Bus drivers across the valley wore black ribbons and took a moment of silence yesterday to commemorate Caesar Rosales, a Kelowna man who was killed Oct. 30, 2014 while commuting home.
Rosales was a regular transit user, and the random killing had a lingering effect on the men and women who often shuttled him around the city, Scott Lovell, president of local 1722 of the Amalgamated Transit Union, said at the time of the first black ribbon event.
“We’re not Vancouver, or some big city where this is something you would expect to happen,” he said.
Rosales’ murder spurred the union and BC Transit into change, albeit slowly. Driver barriers and cameras were installed in the years that followed.
As for Rosales’ killer, the 55-year-old’s killing was Tyler Jack Newton.
He was arrested a day after Rosales died from a slash wound to the neck and charged with second-degree murder. In 2016 the then 25-year-old learned that he will serve 4.5 more years behind bars, bringing his total sentence to seven years.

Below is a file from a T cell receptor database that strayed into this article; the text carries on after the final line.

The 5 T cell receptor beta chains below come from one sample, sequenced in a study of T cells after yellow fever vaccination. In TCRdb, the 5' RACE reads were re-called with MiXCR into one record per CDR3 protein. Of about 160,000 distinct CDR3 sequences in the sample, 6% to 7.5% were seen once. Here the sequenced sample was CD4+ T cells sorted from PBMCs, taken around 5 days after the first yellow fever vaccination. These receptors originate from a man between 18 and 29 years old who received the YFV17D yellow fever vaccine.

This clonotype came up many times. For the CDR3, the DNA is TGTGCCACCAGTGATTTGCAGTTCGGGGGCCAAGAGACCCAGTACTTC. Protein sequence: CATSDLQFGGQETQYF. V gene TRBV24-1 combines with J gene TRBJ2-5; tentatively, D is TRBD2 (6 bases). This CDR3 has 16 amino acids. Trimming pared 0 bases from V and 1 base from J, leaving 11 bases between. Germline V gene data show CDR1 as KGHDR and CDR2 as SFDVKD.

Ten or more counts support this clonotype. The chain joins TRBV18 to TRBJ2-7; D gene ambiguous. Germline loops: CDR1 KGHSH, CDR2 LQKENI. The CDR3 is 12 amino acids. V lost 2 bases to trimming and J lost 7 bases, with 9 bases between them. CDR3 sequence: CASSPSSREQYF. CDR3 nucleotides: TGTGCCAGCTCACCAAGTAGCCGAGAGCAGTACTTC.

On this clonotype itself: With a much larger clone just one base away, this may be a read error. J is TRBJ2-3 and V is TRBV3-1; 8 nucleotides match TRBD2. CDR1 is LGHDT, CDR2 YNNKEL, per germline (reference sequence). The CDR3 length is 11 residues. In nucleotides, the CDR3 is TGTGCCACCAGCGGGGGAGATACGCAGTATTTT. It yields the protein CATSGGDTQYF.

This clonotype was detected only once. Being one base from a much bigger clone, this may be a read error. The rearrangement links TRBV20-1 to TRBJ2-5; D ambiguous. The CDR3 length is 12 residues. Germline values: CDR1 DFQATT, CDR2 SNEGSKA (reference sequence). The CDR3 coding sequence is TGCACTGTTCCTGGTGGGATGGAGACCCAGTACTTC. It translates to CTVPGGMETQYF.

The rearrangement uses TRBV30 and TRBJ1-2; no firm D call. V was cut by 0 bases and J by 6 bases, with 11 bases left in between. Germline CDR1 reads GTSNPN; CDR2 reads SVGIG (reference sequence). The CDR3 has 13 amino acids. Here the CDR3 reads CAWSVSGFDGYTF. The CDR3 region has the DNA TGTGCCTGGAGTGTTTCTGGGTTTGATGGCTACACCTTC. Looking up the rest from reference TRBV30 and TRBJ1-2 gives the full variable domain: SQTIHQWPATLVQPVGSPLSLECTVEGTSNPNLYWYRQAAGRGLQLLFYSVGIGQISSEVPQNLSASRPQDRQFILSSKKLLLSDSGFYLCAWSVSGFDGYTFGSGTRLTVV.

It was cold comfort to Rosales’ family.
“I came here, halfway across the world, to seek justice and restitution for the murder of my brother and I will go back holding the bag,” said Darwin Rosales, Caesar’s brother, who travelled to Canada from the Philippines for the hearing.
“Adding insult to injury, the killer walks away a free man in such a short period of time.”
Rosales had worked at Flight Craft, or what is now KF Aerospace, as a business systems analyst for two years.
His co-workers described him as an upstanding citizen, polite, well-spoken and intelligent.
The moment of silence is scheduled for noon.
To report a typo, email: